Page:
- For example: Justin's roommate Zander walks in the front door. Justin, looking up from the computer screen, is told by Zander that the dog ate his pasta, even though Zander actually did. Justin walks into the kitchen, discovers the pasta is gone and shrugs. However, if Zander never said anything, Justin would have come out of the kitchen angry and assumed Zander ate his delicious mid-morning snack, which in turn makes him angry and less receptive to anything Zander has to say in his own defense.
- If possible, combine your lie with the truth. Say your mom heard you talking on the phone about how drunk you got last night. She confronts you about it. Of course, you cannot completely turn around and say you didn't touch alcohol. Instead, include some of the truth while downplaying it. If you said, "What? I didn't drink!", say, "Yeah, mom, they had a bottle of scotch after work... I took like one drink and I was out. It was gross."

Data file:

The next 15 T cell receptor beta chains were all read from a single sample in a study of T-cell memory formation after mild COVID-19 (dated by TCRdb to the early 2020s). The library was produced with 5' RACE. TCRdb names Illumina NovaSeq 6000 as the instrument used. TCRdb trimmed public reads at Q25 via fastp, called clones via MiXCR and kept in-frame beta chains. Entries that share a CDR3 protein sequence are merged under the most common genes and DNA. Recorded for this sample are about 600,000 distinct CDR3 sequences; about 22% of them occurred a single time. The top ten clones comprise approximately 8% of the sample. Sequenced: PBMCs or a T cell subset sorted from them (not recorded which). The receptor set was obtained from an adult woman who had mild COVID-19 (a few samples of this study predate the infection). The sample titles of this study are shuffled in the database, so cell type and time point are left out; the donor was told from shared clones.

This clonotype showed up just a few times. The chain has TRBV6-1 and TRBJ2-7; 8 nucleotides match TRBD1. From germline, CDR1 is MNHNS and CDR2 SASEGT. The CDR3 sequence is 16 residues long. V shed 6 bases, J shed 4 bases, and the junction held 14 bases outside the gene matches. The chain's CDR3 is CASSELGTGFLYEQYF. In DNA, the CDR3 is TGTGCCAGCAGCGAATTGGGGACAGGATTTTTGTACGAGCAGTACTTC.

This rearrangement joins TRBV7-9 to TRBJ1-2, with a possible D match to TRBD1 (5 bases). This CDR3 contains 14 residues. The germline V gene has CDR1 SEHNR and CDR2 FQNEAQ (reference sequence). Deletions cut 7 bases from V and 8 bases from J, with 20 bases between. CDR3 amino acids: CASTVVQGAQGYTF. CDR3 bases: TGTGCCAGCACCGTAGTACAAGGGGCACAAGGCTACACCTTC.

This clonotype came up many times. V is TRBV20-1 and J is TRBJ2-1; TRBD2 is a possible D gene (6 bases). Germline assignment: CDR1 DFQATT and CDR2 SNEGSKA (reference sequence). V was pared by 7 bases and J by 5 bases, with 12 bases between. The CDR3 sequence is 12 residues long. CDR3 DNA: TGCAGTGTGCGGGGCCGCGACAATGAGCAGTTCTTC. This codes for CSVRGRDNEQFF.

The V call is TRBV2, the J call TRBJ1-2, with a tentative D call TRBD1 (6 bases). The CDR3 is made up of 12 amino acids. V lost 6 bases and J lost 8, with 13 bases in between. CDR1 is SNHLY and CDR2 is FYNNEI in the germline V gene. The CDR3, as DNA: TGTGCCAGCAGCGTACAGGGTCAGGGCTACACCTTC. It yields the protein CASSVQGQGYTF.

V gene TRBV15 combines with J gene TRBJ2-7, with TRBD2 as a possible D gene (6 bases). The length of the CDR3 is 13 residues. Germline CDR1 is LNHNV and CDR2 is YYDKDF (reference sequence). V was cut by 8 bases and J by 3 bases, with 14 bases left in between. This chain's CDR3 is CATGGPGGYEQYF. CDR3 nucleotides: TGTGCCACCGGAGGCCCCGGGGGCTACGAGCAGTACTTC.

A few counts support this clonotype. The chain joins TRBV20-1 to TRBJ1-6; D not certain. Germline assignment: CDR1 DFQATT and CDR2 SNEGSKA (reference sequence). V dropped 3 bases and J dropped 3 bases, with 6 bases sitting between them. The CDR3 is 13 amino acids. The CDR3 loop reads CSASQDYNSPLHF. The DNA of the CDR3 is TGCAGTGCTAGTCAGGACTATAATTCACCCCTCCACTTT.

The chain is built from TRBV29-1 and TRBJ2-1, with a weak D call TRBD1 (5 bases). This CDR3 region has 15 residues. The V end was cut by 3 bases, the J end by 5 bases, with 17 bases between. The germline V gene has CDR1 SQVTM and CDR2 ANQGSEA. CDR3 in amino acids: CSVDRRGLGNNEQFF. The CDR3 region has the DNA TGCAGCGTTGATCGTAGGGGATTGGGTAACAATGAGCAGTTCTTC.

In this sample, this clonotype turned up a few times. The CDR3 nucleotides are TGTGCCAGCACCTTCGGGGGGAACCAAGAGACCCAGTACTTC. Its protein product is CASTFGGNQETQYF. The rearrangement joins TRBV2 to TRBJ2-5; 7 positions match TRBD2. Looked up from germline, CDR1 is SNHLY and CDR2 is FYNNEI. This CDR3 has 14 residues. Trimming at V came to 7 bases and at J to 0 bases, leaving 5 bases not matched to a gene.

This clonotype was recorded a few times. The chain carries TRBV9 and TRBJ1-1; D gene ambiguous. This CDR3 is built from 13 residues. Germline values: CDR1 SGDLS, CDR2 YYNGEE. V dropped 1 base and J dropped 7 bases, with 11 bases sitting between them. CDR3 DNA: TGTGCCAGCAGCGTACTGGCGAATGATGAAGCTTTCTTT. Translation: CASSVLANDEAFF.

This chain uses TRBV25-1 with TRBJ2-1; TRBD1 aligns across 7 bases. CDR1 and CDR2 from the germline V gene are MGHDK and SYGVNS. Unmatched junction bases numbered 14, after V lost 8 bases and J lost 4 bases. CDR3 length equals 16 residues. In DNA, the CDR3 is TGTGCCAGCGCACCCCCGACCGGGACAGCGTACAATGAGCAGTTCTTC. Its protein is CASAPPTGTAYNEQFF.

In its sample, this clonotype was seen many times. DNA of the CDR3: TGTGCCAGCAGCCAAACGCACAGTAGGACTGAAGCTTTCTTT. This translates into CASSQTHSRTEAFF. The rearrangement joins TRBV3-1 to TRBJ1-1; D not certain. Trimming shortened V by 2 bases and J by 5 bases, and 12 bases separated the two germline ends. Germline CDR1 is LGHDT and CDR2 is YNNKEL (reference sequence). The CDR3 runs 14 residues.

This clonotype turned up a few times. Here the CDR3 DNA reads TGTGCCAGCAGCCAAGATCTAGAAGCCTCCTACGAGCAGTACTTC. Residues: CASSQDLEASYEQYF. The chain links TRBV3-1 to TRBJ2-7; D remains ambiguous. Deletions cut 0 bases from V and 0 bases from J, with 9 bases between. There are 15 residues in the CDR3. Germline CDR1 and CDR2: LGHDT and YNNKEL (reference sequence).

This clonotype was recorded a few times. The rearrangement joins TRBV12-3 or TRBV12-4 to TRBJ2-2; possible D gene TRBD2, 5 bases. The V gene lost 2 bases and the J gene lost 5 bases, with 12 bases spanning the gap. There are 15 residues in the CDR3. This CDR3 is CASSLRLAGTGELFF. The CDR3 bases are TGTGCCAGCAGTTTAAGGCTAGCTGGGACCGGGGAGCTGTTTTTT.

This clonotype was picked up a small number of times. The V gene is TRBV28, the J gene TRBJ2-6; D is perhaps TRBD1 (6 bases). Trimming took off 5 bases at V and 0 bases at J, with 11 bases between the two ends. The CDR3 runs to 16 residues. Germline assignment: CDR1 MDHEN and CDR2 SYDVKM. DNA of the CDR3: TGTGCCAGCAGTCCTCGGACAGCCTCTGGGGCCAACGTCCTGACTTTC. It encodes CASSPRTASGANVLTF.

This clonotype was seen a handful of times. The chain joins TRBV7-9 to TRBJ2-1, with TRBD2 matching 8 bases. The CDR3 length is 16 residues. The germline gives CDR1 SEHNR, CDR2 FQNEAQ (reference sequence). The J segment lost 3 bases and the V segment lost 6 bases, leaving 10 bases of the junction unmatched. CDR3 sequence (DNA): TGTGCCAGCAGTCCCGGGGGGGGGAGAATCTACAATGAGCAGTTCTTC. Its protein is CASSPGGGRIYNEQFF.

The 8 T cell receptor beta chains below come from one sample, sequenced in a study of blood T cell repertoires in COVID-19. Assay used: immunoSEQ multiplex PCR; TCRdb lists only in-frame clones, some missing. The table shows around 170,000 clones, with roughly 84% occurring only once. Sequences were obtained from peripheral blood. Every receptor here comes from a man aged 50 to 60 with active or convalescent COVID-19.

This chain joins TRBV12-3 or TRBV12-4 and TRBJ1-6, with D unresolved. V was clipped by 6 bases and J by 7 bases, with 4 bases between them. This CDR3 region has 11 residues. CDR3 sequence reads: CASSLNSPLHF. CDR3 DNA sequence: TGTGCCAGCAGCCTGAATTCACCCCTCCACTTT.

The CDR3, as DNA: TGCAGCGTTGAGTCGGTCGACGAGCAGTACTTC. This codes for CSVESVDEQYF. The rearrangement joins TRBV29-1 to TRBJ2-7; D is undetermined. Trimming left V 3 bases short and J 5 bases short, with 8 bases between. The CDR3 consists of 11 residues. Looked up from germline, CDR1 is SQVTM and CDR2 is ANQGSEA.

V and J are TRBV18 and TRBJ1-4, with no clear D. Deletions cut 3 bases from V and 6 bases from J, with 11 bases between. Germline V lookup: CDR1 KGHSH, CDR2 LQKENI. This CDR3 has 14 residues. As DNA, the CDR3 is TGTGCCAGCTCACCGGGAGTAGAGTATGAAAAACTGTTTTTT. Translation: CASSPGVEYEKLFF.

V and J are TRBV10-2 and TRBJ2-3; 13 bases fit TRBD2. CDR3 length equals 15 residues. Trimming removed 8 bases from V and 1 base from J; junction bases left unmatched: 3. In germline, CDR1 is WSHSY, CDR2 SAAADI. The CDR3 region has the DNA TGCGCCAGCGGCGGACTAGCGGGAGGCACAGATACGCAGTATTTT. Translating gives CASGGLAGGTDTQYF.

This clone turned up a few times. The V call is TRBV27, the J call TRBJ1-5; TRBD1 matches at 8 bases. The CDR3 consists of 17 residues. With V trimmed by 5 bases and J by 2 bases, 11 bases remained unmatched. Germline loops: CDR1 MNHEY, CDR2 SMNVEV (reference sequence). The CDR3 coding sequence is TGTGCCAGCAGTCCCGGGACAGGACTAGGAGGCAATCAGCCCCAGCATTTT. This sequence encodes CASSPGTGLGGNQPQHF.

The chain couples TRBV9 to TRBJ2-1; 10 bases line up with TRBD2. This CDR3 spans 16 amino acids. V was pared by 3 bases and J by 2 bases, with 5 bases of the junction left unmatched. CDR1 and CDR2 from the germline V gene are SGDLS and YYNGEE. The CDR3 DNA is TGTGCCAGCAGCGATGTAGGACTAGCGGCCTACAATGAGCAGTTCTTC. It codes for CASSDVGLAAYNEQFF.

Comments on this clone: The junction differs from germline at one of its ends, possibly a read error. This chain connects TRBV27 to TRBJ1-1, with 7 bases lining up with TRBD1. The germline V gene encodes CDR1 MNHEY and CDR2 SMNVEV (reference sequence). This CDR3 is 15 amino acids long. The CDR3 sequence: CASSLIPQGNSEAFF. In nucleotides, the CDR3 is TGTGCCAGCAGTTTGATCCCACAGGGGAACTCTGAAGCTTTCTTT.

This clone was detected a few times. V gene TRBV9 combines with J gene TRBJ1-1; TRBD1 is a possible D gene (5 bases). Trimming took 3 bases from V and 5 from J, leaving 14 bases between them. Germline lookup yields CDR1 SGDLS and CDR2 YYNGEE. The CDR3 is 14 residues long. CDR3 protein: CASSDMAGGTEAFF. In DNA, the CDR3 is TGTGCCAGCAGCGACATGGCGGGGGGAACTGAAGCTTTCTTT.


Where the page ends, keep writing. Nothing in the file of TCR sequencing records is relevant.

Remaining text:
- Blame the outcome as the cause. Another way of twisting truth is to suggest that things were badly wrong before the big wrong happened. For example, if you've broken something, you could simply say "My goodness, I had been trying to make that darn thing work all afternoon, right down to reading all the accompanying manuals and sticking tape on it. And then all of a sudden, the wretched thing just came apart in my hands. And it hurt me too!"